The conflict/resolution narrative structure of the film continually builds up conflicts about Ellen's mental personality and strange behaviours throughout the film. The film's narrative structure follows Tibetan Todovor's theory, starting from equilibrium, then disequilibrium (start from not wanting anyone to cook meals for her husband to getting rid of his beloved ones) and finally is the resolution of the problem (the ending). Of course, the film’s noir style did not fail to establish this. Rain and water are two classic elements in noir films and, they were widely used in 'Leave Her To Heaven'. Rain arrives to wash away any bad karma or spiritual residue that has been built up around the immaculate homes and set pieces depicted in the film. In terms of “water”, when Richard surprises Ellen by bringing her family members to their house, from the lake, her mother and sister appear making Ellen think as if they were sea monsters. Moreover, Ellen also kills Richard's brother by letting him drown.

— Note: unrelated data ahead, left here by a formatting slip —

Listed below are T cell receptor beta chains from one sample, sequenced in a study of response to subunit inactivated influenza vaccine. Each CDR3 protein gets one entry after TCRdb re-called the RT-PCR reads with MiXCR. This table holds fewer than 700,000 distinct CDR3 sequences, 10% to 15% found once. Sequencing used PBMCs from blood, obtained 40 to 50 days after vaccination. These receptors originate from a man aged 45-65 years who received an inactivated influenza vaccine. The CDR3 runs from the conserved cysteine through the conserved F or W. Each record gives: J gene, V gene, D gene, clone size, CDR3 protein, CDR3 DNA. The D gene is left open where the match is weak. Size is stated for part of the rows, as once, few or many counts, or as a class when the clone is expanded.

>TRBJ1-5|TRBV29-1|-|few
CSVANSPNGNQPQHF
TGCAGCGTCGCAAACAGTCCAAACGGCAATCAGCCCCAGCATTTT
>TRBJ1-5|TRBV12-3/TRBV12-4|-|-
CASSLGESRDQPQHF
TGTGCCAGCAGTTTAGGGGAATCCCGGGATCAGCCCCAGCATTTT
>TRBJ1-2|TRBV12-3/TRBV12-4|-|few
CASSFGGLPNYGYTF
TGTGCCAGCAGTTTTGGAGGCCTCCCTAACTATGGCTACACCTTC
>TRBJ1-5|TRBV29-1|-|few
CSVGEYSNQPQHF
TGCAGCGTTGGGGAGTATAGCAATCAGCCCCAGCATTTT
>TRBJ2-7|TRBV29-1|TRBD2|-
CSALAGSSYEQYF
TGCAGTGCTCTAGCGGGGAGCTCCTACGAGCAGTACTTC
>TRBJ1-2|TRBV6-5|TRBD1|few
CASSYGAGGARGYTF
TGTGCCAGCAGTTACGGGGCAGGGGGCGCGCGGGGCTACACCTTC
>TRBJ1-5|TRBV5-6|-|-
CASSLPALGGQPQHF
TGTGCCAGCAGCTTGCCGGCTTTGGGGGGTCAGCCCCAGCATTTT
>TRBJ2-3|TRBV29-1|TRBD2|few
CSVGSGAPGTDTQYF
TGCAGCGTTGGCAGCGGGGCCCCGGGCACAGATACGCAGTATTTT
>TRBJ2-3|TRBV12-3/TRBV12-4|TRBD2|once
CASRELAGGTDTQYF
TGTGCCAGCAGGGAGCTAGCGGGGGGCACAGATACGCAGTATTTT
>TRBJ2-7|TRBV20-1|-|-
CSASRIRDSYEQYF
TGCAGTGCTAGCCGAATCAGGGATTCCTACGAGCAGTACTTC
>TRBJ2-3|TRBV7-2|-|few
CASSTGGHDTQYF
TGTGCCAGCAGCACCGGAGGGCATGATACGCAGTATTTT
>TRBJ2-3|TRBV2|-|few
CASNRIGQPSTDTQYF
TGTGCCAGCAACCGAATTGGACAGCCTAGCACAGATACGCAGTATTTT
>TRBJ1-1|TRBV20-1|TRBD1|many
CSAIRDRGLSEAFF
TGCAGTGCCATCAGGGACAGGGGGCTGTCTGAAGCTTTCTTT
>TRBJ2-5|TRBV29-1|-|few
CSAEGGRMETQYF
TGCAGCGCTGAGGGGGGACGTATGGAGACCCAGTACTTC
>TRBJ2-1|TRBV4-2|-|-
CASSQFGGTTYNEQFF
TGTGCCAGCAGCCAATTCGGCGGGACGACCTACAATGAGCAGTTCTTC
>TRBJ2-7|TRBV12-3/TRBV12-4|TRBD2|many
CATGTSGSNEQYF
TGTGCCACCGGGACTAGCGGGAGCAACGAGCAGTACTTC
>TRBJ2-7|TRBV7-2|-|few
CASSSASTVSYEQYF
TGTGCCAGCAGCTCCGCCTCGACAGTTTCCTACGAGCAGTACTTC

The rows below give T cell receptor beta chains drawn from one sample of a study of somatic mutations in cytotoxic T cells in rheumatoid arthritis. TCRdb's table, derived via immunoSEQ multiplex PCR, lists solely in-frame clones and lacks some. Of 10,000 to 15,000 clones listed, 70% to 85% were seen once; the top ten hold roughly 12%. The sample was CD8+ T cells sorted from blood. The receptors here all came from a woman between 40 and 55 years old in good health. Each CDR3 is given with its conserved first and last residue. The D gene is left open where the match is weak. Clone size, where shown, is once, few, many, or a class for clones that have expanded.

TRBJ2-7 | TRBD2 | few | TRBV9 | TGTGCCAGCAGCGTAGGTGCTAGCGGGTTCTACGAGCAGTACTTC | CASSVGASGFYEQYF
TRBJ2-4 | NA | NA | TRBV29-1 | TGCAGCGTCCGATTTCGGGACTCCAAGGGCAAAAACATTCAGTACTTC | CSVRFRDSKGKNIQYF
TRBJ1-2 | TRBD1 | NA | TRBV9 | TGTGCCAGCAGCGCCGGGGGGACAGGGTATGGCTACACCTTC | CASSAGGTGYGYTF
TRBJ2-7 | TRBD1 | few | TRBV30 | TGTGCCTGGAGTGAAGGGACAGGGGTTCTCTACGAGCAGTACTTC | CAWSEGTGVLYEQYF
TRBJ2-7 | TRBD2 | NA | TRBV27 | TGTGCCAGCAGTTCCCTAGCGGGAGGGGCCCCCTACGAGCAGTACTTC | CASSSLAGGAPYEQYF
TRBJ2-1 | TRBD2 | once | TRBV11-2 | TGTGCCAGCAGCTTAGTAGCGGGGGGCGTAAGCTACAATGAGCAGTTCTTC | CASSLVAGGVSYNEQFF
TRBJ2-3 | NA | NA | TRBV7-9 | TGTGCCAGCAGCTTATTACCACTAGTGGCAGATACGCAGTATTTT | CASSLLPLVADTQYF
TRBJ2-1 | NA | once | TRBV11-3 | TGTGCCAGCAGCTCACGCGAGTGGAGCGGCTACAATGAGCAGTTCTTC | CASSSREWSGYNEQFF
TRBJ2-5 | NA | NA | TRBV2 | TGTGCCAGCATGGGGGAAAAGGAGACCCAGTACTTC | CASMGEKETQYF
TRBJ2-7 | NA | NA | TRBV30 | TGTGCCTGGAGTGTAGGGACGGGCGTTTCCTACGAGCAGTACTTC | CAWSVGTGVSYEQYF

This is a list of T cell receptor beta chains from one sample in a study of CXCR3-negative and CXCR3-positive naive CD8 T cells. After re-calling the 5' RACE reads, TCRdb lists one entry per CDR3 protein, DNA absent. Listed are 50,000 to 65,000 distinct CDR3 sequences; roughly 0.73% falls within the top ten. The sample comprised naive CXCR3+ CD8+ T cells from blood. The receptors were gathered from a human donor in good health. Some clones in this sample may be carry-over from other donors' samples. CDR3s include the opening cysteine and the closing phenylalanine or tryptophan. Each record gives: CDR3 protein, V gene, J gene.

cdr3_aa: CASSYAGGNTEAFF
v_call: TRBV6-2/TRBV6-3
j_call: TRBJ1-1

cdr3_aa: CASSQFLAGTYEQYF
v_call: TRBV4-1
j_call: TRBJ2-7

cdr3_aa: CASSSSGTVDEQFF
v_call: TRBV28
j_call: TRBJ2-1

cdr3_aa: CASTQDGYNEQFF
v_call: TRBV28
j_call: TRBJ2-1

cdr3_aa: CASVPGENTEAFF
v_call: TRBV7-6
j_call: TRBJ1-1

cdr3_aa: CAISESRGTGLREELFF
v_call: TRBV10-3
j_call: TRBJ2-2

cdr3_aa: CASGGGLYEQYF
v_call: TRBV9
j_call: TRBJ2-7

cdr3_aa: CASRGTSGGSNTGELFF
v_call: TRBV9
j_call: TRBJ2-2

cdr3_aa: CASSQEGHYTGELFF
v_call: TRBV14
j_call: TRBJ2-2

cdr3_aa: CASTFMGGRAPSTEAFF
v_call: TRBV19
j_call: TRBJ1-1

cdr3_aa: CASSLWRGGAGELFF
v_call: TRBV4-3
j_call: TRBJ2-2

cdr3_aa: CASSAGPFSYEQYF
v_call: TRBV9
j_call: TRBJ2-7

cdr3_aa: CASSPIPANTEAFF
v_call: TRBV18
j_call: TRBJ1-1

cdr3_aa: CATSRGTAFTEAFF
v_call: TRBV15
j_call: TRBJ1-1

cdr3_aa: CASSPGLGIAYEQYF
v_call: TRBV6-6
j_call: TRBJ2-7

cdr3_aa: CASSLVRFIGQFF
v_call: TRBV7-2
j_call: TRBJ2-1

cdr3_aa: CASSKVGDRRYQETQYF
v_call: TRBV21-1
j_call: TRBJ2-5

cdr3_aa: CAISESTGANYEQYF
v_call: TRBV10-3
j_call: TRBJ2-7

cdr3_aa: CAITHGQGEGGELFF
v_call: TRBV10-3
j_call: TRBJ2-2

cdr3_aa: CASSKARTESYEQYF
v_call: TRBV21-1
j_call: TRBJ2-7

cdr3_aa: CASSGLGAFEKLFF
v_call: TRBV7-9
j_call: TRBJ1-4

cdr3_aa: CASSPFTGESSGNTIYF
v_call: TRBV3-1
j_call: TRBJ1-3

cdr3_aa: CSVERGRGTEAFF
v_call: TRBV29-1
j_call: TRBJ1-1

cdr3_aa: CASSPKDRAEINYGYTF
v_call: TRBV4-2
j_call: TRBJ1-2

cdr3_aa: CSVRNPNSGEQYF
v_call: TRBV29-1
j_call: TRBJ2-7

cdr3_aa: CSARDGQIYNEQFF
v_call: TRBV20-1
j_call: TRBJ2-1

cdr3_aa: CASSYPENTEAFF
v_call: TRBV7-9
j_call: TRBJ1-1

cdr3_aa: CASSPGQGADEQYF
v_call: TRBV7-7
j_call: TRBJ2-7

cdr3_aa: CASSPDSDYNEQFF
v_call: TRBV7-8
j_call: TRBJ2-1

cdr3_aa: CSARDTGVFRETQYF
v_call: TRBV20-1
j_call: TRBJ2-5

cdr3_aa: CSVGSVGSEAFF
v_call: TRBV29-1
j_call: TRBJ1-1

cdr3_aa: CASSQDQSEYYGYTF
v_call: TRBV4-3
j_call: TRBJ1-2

In the killing scene, Ellen's dressing code tells it all. Ellen wears a pair of sunglasses, a bathing robe concealing her athletic body and perhaps true feelings to the brother. However, later on she puts the dark glasses on revealing the dark and mental side of her. Talking about Ellen's clothes, in the beginning, Ellen's body and characteristics were hidden under her fur coat but later on, at the swimming pool scene, the body is displayed in body hugging swimsuit and so are her characteristics. Ellen's personality is also constantly changing with changes in her costume. In the sequence happening in Back to the Moon, Ellen changes a number of outfits over the course of one day. From sexy to virginal white sleep wear in early morning to domestic, girl-next-door denims, from plaid shirt at breakfast to sophisticated, coordinated city silky trousers and blouse in the afternoon to a light blue jersey dress for evening and a satin dressing gown for the bedroom. This shows that in the morning, Ellen portrays as a nice and lovely wife, she then transfer to a lively girl who is good at housework and is friendly with her husband's loved ones. Her outfits are disguises, differing parts of her character. Then there's the “pregnancy” sequence when her fashion ranges from the aquarium pregnancy wear to a “blood red” swimsuit after her baby's death. Red stands for blood, death and evil spirit and that Ellen wears red, again, implying her evil personality. In other words, the clothing code plays an important role in revealing Ellen's personality and her mental illness. The clothes she dresses implies the role she wants to play in front of her husband.